ItemNo Preview AvailableCan antipsychotic dose reduction lead to better functional recovery in first-episode psychosis? A randomized controlled-trial of antipsychotic dose reduction. The reduce trial: Study protocolWeller, A ; Gleeson, J ; Alvarez-Jimenez, M ; McGorry, P ; Nelson, B ; Allott, K ; Bendall, S ; Bartholomeusz, C ; Koval, P ; Harrigan, S ; O'Donoghue, B ; Fornito, A ; Pantelis, C ; Amminger, GP ; Ratheesh, A ; Polari, A ; Wood, SJ ; van der El, K ; Ellinghaus, C ; Gates, J ; O'Connell, J ; Mueller, M ; Wunderink, L ; Killackey, E (WILEY, 2019-12-01)UNLABELLED: Antipsychotic medication has been the mainstay of treatment for psychotic illnesses for over 60 years. This has been associated with improvements in positive psychotic symptoms and a reduction in relapse rates. However, there has been little improvement in functional outcomes for people with psychosis. At the same time there is increasing evidence that medications contribute to life shortening metabolic and cardiovascular illnesses. There is also uncertainty as to the role played by antipsychotic medication in brain volume changes. AIM: The primary aim of the study is, in a population of young people with first-episode psychosis, to compare functional outcomes between an antipsychotic dose reduction strategy with evidence-based intensive recovery treatment (EBIRT) group (DRS+) and an antipsychotic maintenance treatment with EBIRT group (AMTx+) at 24-months follow-up. METHODS: Our single-blind randomized controlled trial, within a specialist early psychosis treatment setting, will test the whether the DRS+ group leads to better vocational and social recovery than, the AMTx+ group over a 2-year period in 180 remitted first-episode psychosis patients. Additionally, we will examine the effect of DRS+ vs AMTx+ on physical health, brain volume and cognitive functioning. This study will also determine whether the group receiving DRS+ will be no worse off in terms of psychotic relapses over 2 years follow-up. RESULTS: This paper presents the protocol, rationale and hypotheses for this study which commenced recruitment in July 2017. CONCLUSION: This study will provide evidence as to whether an antipsychotic dose-reduction recovery treatment leads to improved functioning and safer outcomes in first-episode psychosis patients. In addition, it will be the first-controlled experiment of the effect of exposure to antipsychotic maintenance treatment on brain volume changes in this population.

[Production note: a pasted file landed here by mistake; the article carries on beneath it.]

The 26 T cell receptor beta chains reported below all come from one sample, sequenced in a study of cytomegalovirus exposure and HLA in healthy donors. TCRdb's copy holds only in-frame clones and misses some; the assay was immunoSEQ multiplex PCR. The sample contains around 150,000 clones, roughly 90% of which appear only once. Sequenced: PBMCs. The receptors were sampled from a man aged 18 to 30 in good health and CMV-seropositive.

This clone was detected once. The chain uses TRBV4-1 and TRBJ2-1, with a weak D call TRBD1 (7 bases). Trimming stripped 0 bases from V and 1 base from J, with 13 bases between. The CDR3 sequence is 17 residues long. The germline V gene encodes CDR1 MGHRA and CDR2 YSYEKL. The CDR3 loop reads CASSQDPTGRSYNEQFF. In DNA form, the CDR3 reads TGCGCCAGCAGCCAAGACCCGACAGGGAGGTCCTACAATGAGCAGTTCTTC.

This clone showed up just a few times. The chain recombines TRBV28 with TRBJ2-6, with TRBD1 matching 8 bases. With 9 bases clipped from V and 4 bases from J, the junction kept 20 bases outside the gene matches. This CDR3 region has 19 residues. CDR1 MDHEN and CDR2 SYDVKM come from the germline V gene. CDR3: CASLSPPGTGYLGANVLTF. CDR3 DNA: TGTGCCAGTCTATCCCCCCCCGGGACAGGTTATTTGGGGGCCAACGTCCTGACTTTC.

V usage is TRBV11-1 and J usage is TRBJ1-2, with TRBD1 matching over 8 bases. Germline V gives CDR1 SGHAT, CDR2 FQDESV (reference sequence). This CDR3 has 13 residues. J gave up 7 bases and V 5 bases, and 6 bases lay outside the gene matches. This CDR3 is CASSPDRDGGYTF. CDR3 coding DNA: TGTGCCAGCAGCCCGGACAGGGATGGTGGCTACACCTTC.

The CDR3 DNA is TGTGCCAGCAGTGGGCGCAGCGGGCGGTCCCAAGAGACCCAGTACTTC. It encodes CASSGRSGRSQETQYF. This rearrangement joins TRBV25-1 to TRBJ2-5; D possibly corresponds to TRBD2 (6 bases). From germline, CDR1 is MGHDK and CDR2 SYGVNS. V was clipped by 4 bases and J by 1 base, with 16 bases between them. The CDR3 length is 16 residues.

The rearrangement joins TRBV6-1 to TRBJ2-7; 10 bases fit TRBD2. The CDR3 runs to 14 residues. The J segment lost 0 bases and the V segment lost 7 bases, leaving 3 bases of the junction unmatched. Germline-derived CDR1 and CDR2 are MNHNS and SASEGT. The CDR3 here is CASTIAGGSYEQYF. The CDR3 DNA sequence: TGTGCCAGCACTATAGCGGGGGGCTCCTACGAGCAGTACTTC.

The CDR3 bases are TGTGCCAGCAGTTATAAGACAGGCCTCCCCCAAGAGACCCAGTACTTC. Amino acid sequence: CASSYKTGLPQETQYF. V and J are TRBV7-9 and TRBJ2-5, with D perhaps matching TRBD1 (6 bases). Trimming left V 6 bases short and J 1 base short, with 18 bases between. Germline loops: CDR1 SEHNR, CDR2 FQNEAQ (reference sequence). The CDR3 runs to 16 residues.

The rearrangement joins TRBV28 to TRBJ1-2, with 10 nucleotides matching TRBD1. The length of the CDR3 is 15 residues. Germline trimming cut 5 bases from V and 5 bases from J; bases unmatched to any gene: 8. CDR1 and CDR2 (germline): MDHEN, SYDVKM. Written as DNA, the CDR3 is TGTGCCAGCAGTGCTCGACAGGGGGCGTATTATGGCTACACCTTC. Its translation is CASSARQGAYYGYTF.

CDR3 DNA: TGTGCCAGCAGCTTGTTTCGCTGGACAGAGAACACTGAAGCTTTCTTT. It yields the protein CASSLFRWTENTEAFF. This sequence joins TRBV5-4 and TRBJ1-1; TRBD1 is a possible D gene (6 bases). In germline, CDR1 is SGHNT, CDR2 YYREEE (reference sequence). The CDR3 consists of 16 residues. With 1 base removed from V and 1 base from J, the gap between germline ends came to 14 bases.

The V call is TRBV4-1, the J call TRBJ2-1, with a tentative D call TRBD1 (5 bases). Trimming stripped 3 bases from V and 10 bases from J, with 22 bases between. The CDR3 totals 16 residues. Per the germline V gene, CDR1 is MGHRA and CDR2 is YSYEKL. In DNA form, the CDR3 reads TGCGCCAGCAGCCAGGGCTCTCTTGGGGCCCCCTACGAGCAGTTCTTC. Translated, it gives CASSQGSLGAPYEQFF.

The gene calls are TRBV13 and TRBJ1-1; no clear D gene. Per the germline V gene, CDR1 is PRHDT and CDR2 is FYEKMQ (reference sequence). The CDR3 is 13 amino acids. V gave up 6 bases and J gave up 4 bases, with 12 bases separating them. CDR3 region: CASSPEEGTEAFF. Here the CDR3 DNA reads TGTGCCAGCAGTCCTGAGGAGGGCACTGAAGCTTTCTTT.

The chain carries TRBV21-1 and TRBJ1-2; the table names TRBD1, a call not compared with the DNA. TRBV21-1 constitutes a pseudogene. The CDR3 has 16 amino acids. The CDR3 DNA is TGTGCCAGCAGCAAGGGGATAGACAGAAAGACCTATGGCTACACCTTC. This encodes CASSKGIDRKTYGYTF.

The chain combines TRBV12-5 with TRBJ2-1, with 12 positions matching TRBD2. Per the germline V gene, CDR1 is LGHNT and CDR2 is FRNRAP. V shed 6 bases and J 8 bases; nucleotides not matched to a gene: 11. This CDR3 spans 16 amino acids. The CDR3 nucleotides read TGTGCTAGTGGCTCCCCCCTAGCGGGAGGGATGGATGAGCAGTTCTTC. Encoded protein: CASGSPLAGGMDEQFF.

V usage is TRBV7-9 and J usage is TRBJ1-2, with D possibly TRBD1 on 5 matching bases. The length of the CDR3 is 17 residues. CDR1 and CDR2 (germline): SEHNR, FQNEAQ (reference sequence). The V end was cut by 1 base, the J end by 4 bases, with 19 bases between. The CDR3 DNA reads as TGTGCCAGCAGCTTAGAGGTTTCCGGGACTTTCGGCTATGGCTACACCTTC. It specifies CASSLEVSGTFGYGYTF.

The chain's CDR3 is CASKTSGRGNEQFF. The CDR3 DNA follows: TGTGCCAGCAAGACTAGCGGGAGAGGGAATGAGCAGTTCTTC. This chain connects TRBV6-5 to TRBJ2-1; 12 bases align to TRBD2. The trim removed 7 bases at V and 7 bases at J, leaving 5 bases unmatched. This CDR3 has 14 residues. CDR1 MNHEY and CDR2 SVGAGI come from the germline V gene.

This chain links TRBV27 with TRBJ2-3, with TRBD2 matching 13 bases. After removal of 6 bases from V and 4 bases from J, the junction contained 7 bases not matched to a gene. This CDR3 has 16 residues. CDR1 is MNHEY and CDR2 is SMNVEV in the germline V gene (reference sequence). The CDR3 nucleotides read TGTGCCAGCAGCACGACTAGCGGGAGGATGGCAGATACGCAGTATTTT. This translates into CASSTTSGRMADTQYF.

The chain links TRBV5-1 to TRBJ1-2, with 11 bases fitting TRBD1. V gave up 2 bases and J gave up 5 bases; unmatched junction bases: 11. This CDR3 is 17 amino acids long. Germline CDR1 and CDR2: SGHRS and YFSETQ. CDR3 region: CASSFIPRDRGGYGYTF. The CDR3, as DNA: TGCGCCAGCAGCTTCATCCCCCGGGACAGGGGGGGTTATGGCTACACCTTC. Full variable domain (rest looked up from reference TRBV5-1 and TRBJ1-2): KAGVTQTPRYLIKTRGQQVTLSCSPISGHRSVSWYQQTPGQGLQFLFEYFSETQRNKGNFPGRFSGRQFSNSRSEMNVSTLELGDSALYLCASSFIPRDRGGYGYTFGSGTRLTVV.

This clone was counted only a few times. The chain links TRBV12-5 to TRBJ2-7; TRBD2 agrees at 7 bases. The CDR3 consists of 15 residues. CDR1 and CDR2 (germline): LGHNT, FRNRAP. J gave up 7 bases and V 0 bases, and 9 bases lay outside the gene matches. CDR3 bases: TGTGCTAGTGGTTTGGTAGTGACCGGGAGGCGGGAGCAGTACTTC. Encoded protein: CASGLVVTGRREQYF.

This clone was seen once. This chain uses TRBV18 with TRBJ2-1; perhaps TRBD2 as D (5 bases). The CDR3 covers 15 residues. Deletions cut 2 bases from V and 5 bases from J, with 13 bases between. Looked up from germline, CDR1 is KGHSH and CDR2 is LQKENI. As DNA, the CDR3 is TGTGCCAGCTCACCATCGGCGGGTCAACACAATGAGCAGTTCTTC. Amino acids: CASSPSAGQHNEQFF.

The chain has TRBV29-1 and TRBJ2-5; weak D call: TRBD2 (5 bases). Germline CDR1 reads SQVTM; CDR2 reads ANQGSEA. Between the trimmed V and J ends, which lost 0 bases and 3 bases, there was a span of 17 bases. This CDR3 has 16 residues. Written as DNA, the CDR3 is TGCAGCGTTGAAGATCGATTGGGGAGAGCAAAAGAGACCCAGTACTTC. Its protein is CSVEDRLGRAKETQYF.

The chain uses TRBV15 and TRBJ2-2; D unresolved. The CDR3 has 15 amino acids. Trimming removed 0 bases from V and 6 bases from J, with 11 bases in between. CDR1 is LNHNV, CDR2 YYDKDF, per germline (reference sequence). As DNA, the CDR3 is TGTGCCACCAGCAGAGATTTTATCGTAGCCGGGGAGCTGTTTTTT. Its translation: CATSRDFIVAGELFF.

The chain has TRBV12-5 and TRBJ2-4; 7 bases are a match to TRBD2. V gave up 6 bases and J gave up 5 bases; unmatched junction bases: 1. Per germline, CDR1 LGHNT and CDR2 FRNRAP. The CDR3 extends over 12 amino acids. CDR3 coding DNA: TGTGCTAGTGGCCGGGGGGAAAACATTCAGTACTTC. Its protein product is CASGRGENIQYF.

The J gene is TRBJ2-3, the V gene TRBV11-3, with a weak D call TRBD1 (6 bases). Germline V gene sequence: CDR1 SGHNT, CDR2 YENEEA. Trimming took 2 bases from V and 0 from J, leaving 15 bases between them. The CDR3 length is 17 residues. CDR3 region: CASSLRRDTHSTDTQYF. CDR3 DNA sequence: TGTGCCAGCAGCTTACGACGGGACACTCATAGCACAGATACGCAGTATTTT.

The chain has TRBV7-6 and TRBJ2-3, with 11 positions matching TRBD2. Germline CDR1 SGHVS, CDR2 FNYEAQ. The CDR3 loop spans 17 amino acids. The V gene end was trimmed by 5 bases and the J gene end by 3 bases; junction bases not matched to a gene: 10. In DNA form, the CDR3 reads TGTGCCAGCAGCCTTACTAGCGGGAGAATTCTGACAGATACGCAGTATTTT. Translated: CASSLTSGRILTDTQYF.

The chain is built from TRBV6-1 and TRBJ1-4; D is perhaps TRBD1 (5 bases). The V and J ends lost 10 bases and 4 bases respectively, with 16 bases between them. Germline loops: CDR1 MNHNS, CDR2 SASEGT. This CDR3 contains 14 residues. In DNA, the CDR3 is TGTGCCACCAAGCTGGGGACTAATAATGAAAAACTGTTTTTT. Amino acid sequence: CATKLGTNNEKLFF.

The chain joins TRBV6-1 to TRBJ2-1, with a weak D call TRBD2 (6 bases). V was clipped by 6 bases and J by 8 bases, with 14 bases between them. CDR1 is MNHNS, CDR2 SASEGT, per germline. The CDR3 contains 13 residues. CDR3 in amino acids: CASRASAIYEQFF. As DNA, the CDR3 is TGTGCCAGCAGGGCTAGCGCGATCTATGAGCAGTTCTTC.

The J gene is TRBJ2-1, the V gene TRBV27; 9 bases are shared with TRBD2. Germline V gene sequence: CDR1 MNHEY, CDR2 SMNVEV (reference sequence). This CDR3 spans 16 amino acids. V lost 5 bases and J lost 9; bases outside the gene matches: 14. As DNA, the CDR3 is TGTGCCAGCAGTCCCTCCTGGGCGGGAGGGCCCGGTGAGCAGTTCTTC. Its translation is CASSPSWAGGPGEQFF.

ItemBiomarkers and clinical staging in psychiatryMcGorry, P ; Keshavan, M ; Goldstone, S ; Amminger, P ; Allott, K ; Berk, M ; Lavoie, S ; Pantelis, C ; Yung, A ; Wood, S ; Hickie, I (WILEY, 2014-10-01)Personalized medicine is rapidly becoming a reality in today's physical medicine. However, as yet this is largely an aspirational goal in psychiatry, despite significant advances in our understanding of the biochemical, genetic and neurobiological processes underlying major mental disorders. Preventive medicine relies on the availability of predictive tools; in psychiatry we still largely lack these. Furthermore, our current diagnostic systems, with their focus on well-established, largely chronic illness, do not support a pre-emptive, let alone a preventive, approach, since it is during the early stages of a disorder that interventions have the potential to offer the greatest benefit. Here, we present a clinical staging model for severe mental disorders and discuss examples of biological markers that have already undergone some systematic evaluation and that could be integrated into such a framework. The advantage of this model is that it explicitly considers the evolution of psychopathology during the development of a mental illness and emphasizes that progression of illness is by no means inevitable, but can be altered by providing appropriate interventions that target individual modifiable risk and protective factors. The specific goals of therapeutic intervention are therefore broadened to include the prevention of illness onset or progression, and to minimize the risk of harm associated with more complex treatment regimens. The staging model also facilitates the integration of new data on the biological, social and environmental factors that influence mental illness into our clinical and diagnostic infrastructure, which will provide a major step forward in the development of a truly pre-emptive psychiatry.